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Calculating Force using the Maxwell Stress Tensor

  1. Apr 21, 2015 #1
    1. The problem statement, all variables and given/known data
    Calculate the force of magnetic attraction between the northern and southern hemispheres of a uniformly charged spinning spherical shell, with radius R, angular velocity ω, and surface charge density σ. Use the Maxwell Stress Tensor


    2. Relevant equations
    [tex]F=\oint \limits_S \! \vec{T} \cdot da - \epsilon_0 \mu_0 \frac {d}{dt} \int \limits_V S d \tau[/tex]
    Because we're dealing with steady currents, the second term goes to zero.

    I know that with a sphere, we have
    [tex]da=r^2 sin \theta d \theta d \phi[/tex]

    I also know that
    [tex]B= \begin{array}{11} \frac {2 \mu_0 \sigma R \omega}{3}\hat{z} & inside \\ \frac {2 \mu_0 m}{3 r^3}(2 cos \theta \hat{r} - sin \theta \hat{\theta}) & outside \end{array} [/tex]
    where
    [tex]m=\frac{4}{3} \pi \sigma \omega R^4[/tex]

    3. The attempt at a solution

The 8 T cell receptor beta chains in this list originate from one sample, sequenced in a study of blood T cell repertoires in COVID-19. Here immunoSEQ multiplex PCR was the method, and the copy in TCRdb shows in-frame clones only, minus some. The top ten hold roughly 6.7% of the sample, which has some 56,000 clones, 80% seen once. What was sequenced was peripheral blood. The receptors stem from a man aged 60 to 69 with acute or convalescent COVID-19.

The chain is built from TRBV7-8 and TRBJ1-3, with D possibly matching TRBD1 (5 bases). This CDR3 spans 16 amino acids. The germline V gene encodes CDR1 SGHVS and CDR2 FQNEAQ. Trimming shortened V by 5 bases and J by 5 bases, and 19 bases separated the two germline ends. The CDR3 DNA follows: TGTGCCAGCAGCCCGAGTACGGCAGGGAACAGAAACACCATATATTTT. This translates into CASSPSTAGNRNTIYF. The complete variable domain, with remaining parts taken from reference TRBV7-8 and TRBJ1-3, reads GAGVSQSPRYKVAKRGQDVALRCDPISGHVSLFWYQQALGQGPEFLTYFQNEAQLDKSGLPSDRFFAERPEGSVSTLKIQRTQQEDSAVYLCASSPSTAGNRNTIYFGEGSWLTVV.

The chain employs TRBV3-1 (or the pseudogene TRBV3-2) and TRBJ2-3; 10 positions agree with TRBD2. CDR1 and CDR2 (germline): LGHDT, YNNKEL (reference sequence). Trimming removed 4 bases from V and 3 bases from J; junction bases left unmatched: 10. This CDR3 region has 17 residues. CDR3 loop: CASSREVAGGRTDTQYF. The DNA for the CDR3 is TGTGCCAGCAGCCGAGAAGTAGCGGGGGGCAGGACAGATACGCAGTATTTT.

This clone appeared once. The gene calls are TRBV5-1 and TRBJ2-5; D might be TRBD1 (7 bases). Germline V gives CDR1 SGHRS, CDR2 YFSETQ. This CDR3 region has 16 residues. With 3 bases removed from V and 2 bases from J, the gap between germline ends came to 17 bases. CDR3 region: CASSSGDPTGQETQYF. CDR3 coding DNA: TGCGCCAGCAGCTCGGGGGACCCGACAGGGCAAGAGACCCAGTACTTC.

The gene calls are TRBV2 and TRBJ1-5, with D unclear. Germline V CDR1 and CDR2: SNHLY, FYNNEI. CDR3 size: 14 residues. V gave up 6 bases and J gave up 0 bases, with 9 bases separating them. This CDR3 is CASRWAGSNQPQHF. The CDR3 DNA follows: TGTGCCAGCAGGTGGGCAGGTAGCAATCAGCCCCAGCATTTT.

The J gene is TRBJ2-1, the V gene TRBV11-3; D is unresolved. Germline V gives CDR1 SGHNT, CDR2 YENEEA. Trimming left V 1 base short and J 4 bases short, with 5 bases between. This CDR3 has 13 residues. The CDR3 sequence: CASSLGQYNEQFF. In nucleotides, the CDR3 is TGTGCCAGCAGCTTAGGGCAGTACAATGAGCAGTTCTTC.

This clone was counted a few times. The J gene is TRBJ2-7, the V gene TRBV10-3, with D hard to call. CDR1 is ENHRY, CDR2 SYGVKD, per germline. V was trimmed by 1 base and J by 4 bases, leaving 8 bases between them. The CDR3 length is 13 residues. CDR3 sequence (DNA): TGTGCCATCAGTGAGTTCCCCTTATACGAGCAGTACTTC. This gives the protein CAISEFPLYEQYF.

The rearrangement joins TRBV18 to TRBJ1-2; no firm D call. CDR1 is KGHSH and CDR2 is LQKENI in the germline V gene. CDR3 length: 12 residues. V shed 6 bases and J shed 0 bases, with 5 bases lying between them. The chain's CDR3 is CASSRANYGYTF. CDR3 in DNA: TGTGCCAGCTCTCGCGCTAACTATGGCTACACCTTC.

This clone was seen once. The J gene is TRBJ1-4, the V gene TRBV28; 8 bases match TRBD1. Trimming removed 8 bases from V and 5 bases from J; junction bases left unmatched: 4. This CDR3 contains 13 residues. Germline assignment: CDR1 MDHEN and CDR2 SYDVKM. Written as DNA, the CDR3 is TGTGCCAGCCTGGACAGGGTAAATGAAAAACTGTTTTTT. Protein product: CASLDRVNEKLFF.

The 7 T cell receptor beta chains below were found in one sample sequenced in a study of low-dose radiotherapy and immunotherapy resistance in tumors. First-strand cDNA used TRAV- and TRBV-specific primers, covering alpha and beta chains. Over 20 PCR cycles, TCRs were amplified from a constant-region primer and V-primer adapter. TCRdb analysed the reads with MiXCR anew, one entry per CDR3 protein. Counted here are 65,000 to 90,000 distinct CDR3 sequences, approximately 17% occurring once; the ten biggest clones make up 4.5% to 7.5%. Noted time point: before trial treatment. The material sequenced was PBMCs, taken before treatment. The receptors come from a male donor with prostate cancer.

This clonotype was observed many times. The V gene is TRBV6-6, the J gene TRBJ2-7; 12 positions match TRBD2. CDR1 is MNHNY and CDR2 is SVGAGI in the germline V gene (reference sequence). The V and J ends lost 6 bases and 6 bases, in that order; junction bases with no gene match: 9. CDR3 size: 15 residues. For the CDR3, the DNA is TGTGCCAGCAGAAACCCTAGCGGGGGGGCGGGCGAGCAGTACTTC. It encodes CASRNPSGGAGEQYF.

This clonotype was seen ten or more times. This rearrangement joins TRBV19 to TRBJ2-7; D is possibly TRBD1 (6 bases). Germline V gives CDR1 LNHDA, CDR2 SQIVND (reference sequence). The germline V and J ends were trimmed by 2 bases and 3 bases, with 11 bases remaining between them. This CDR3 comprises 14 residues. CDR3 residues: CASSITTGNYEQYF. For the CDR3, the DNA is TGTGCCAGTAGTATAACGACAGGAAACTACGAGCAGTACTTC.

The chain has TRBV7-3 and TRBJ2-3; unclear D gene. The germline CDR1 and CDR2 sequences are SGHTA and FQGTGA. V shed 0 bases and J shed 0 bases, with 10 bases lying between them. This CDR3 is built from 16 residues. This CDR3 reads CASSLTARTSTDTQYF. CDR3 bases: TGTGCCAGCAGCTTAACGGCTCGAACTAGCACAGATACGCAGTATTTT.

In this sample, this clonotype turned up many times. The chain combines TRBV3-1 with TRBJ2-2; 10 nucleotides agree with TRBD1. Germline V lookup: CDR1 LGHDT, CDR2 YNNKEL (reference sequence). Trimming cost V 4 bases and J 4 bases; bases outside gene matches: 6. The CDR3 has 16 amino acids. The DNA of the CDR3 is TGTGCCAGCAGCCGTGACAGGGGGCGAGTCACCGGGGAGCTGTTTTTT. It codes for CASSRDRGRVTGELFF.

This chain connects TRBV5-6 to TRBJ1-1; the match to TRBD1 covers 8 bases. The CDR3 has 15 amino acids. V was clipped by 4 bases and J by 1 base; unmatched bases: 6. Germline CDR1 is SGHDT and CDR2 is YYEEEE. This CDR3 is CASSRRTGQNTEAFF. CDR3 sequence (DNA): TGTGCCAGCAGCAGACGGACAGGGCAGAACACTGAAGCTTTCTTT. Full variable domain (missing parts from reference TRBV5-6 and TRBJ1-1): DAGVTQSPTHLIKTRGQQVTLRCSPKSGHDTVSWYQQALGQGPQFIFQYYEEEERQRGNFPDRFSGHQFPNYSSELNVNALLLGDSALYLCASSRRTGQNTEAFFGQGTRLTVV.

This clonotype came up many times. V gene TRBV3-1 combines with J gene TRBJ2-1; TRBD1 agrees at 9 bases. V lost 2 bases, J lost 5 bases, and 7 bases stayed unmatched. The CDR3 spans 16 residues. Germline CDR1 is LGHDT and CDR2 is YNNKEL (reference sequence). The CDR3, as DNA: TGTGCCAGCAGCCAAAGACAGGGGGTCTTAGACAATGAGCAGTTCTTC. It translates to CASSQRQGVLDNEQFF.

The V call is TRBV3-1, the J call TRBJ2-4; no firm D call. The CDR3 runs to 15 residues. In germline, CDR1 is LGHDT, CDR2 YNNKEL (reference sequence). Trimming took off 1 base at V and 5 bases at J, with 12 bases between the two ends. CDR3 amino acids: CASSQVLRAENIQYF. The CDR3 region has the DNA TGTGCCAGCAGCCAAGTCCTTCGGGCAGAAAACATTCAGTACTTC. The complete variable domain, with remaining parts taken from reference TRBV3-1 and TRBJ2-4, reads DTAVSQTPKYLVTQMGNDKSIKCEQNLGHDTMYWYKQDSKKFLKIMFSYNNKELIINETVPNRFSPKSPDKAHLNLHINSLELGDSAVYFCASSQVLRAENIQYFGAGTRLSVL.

I think I find Tzz since Txz and Tyz would be 0 because Bx and By are zero?

    I'm honestly very confused by tensors in general, I have a pretty good idea about what they do and how they work, but I don't really know how to work them myself. Please point me in the right direction, I'm very lost as to what to do and I don't want to seem like I'm being lazy but I've broken my head all day trying to figure out what to do. The solutions manual doesn't give me an answer that makes me feel like I understand what's going on, and I can't really find anywhere that breaks it down enough for me to get that aha moment where I get it.

    Thank you very much for all help :)
     
    Last edited: Apr 21, 2015
  2. jcsd
  3. Apr 27, 2015 #2
    Thanks for the post! This is an automated courtesy bump. Sorry you aren't generating responses at the moment. Do you have any further information, come to any new conclusions or is it possible to reword the post?
     
  4. Apr 27, 2015 #3
    Hi. The most useful formula i know for the Maxwell stress tensor is (in Gaussian units) the matrix form:
    T = (1/4π)[EE + BB – ½I(E2+B2)],
    Where I is the identity matrix and , for example:
    EE = (Exi +Eyy +Ezk )2
    = (Ex)2ii + (Ey)2jj + (Ez)2kk + ExEy(ij + ji) + ExEz(ik + ki) + EyEz(jk + kj)
    Now in your case you have r = R and the symmetry will make almost all integrals vanish at the end so once you've converted all unit vectors in terms of i, j and k watch for integrals with terms cosφ or sinφ from 0 to 2π because you can discard them right away.
    This type of calculation is typically tedious but straightforward: symmetry indeed cancels some terms but better going through the whole machinery once in a lifetime...
     
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